Other scholars claim that the Levitical laws were done away with by Christ, so the law against homosexual acts is no more applicable for the church than the dietary laws (Lev. 11) or the prohibition of mixing fabrics (Lev. 19:19). However, while these symbolic laws were fulfilled and done away with by Christ, there is no symbolic fulfillment of homosexuality in Christ. And, as will be seen, Levitical laws concerning sexual morality are upheld in the New Testament.

The best explanation of the sexual morality laws in Lev. 18 and 20 is that they are simply an elaboration of the Seventh Commandment ("You shall not commit adultery") and are thus moral absolutes for all time, preserving the family in the way God designed it as the core social unit.

The New Testament confirms that these commandments are still in effect. As recorded in Acts 15, there was a great controversy in the apostolic church about whether the Law of Moses was binding on Gentile Christians. In the end, it was decided that it was not, but they were required to "abstain from what has been sacrificed to idols, and from blood, and from what has been strangled, and from sexual immorality" (Acts 15:29). The first three prohibitions come from Leviticus 17, and so the fourth must refer to the sexual morality laws in Leviticus 18. Thus we have it on apostolic authority that these laws (including the prohibition on homosexual acts) do apply in the church age.

The same idea can be found in Paul's writings. In 1 Cor. 5:1, Paul writes, "It is actually reported that there is sexual immorality among you, and of a kind that is not tolerated even among pagans, for a man has his father's wife." Paul has taken the description of incest from Lev. 18:8 and Lev. 20:11. He orders the Corinthian church "not to associate with anyone who bears the name of brother if he is guilty of sexual immorality" (1 Cor. 5:11). Based on the prior allusion to Leviticus (and the quotation from the Law in 1 Cor. 5:13), we can only conclude that Paul is taking his definition of "sexual immorality" from the Law of Moses.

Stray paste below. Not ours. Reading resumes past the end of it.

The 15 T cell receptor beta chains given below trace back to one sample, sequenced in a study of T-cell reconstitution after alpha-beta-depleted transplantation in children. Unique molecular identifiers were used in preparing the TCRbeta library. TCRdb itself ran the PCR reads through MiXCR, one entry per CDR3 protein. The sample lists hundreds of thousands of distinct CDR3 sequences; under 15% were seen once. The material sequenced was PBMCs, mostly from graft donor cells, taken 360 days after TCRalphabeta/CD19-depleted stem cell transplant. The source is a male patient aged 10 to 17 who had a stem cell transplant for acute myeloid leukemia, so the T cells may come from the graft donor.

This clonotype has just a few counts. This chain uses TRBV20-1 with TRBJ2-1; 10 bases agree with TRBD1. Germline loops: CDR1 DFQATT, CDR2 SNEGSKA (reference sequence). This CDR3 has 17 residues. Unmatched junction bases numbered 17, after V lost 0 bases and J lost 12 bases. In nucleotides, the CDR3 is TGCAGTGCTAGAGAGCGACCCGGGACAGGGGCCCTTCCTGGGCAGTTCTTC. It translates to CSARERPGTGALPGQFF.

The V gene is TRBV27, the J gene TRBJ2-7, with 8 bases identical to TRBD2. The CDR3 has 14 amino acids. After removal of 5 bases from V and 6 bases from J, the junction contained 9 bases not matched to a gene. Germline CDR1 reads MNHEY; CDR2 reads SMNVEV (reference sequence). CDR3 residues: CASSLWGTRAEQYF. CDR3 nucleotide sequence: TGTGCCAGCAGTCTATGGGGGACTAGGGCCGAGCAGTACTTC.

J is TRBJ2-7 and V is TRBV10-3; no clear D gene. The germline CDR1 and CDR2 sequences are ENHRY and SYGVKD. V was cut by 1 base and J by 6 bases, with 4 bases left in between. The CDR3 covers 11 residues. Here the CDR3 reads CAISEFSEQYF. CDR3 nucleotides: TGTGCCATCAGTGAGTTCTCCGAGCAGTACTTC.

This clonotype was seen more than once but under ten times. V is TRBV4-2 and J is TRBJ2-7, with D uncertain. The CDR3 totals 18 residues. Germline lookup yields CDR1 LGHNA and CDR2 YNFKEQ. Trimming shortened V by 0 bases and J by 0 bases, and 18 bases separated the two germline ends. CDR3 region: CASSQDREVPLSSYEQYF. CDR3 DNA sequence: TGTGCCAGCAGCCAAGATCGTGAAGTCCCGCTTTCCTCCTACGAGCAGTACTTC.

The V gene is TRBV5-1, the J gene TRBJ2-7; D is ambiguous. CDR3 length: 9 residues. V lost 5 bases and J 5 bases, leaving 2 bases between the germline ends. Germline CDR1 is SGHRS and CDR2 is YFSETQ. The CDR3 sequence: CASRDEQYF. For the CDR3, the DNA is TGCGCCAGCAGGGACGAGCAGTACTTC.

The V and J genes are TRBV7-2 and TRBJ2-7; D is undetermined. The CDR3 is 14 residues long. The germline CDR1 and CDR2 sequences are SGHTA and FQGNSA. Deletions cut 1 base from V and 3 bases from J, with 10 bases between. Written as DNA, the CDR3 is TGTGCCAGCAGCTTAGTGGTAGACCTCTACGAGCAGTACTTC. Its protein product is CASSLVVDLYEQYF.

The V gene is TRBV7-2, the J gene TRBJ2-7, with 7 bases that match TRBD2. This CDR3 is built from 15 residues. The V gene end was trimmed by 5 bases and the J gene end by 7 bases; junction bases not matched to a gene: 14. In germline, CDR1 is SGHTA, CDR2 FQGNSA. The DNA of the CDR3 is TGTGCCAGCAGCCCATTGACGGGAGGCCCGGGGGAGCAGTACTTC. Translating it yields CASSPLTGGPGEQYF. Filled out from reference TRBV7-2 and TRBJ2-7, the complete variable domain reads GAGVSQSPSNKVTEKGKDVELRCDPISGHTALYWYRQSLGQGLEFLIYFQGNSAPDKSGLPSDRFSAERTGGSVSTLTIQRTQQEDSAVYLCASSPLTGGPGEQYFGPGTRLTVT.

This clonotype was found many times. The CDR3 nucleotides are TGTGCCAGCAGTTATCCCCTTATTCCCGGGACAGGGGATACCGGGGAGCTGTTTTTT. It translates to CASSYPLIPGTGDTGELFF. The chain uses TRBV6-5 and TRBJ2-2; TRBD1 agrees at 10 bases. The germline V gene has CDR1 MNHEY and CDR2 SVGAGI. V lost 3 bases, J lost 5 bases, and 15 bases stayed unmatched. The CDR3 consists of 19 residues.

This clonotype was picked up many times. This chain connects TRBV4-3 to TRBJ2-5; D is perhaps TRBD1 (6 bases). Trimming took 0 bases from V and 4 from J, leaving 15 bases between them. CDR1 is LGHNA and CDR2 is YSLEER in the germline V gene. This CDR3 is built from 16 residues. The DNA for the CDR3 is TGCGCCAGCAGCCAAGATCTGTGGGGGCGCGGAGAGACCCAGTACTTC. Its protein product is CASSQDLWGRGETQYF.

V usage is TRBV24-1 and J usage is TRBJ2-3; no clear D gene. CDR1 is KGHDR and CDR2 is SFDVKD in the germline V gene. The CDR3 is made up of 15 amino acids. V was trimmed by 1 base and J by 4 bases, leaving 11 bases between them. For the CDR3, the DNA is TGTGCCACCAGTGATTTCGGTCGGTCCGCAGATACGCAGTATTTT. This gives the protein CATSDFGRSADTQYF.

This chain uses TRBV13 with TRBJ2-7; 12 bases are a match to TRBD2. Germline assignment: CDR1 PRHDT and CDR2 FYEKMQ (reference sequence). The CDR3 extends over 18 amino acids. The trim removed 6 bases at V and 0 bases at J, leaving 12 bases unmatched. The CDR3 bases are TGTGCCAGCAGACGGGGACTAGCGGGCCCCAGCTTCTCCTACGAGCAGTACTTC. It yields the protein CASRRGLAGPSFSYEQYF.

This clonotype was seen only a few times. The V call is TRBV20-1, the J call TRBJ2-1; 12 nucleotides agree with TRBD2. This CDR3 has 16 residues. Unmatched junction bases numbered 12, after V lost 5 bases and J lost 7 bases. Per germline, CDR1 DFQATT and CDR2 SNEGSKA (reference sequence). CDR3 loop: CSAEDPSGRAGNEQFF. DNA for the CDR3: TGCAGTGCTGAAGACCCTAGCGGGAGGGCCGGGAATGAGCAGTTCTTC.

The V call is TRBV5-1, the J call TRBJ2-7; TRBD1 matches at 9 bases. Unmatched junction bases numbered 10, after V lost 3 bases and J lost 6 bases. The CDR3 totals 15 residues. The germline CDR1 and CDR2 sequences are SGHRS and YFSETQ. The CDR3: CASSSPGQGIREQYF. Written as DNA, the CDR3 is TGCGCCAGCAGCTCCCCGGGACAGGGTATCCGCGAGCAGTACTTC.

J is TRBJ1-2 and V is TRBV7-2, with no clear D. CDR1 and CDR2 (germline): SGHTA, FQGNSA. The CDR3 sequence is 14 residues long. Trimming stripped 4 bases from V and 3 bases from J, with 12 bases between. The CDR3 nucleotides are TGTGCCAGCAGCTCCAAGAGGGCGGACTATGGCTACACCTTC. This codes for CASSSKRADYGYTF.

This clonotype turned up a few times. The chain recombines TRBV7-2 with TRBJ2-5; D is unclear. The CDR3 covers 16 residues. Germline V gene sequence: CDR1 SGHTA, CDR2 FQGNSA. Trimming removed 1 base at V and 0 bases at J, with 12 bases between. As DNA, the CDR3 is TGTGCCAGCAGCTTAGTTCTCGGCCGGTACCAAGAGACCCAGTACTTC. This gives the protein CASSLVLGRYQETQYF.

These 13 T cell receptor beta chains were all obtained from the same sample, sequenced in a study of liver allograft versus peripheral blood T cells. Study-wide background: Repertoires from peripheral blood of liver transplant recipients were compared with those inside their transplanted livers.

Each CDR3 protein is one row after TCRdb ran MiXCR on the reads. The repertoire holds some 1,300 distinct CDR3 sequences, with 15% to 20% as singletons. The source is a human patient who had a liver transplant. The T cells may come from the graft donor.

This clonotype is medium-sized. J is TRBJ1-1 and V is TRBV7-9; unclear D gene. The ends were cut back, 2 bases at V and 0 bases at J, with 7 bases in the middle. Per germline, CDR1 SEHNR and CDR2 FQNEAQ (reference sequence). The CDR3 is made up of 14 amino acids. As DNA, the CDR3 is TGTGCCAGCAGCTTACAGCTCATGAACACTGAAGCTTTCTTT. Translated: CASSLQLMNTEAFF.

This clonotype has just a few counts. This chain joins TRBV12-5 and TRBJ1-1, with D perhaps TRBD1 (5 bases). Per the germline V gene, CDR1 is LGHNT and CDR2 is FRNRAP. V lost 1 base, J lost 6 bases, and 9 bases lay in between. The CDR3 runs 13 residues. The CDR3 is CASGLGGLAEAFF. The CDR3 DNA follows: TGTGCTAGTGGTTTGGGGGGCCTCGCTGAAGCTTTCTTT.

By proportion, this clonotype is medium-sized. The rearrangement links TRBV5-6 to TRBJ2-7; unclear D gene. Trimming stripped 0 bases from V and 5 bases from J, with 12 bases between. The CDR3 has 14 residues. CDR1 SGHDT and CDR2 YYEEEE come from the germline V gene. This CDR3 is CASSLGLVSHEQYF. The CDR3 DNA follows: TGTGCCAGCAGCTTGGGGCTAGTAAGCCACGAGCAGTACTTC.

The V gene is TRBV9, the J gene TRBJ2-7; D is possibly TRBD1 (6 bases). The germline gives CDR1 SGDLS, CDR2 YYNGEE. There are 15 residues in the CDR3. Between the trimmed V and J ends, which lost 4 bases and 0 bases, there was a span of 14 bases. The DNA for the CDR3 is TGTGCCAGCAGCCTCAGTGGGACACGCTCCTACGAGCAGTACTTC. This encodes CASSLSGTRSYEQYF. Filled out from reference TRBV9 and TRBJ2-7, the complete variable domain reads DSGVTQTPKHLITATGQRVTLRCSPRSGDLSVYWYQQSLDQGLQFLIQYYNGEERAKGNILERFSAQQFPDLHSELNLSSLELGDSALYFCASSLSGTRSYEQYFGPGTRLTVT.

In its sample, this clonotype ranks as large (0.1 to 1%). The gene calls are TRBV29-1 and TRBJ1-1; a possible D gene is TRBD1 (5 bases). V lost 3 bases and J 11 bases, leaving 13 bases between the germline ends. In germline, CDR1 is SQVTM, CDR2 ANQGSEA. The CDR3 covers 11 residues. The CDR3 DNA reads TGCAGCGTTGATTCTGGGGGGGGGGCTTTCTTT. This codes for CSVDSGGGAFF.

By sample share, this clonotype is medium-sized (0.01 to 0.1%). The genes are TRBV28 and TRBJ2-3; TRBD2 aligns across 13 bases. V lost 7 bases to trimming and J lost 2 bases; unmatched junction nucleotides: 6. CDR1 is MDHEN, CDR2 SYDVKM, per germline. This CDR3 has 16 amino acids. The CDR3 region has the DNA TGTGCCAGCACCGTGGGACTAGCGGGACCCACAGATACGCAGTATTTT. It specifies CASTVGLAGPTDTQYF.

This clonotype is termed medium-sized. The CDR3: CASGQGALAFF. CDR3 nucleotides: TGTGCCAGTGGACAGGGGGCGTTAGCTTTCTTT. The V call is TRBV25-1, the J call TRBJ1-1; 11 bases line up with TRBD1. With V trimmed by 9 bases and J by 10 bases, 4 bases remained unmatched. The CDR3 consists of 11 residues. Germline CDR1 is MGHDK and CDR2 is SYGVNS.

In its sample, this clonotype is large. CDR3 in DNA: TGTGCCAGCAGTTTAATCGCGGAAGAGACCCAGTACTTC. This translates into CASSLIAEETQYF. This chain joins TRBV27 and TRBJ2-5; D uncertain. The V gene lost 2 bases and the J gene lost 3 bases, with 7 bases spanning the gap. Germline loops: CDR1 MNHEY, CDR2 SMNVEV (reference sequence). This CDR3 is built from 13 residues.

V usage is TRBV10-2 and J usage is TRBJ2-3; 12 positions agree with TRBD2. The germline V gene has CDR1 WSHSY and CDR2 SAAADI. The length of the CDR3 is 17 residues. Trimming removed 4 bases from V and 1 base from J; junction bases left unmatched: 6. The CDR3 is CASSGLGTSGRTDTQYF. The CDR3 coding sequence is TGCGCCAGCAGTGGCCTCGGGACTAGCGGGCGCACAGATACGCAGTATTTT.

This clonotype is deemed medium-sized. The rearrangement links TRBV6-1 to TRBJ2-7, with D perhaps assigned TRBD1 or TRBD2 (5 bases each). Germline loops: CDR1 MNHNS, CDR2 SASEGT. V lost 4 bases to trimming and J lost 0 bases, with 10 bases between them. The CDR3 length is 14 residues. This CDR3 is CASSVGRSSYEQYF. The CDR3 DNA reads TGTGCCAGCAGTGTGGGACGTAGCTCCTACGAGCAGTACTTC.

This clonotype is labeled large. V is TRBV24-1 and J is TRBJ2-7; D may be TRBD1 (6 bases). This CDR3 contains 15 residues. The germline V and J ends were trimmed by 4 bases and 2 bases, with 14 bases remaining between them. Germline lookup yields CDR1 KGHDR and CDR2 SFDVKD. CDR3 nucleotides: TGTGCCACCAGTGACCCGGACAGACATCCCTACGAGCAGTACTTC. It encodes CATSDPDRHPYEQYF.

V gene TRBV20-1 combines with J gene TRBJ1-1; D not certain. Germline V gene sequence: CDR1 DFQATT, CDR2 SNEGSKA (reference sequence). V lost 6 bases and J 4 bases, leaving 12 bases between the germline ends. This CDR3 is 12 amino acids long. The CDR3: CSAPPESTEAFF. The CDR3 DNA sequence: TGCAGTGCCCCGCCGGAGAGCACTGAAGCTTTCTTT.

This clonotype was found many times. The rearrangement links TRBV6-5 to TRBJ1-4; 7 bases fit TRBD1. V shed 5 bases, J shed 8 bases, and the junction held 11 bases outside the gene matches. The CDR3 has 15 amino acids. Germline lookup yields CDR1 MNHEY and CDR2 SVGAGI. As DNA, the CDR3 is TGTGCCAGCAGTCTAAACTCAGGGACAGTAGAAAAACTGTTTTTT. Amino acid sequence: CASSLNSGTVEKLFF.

Paul then mentions homosexuality directly in the following chapter:
"Or do you not know that the unrighteous will not inherit the kingdom of God? Do not be deceived; neither fornicators, nor idolaters, nor adulterers, nor effeminate, nor homosexuals, nor thieves, nor the covetous, nor drunkards, nor revilers, nor swindlers, will inherit the kingdom of God." (1 Cor. 6:9-10 NASB)
The two bold words here are translated from the Greek words malakos and arsenokoites. This is the earliest known use of the Greek word arsenokoites, and scholars believe that Paul either coined it himself or borrowed it from Hellenistic Jewish contemporaries. Some have conjectured that the word means something more specific than homosexuality, such as pederasty or homosexual prostitution. However, the most likely source of the word is again Leviticus 18:22 and 20:13, where the Greek Septuagint translation used by Hellenistic Jews uses the words arsenos (male) and koite (bed). The highly respected lexicon of New Testament Greek, BDAG, defines arsenokoites as the active partner in a homosexual relationship. Malakos (which literally means 'soft'), is defined by BDAG in this case as the passive partner.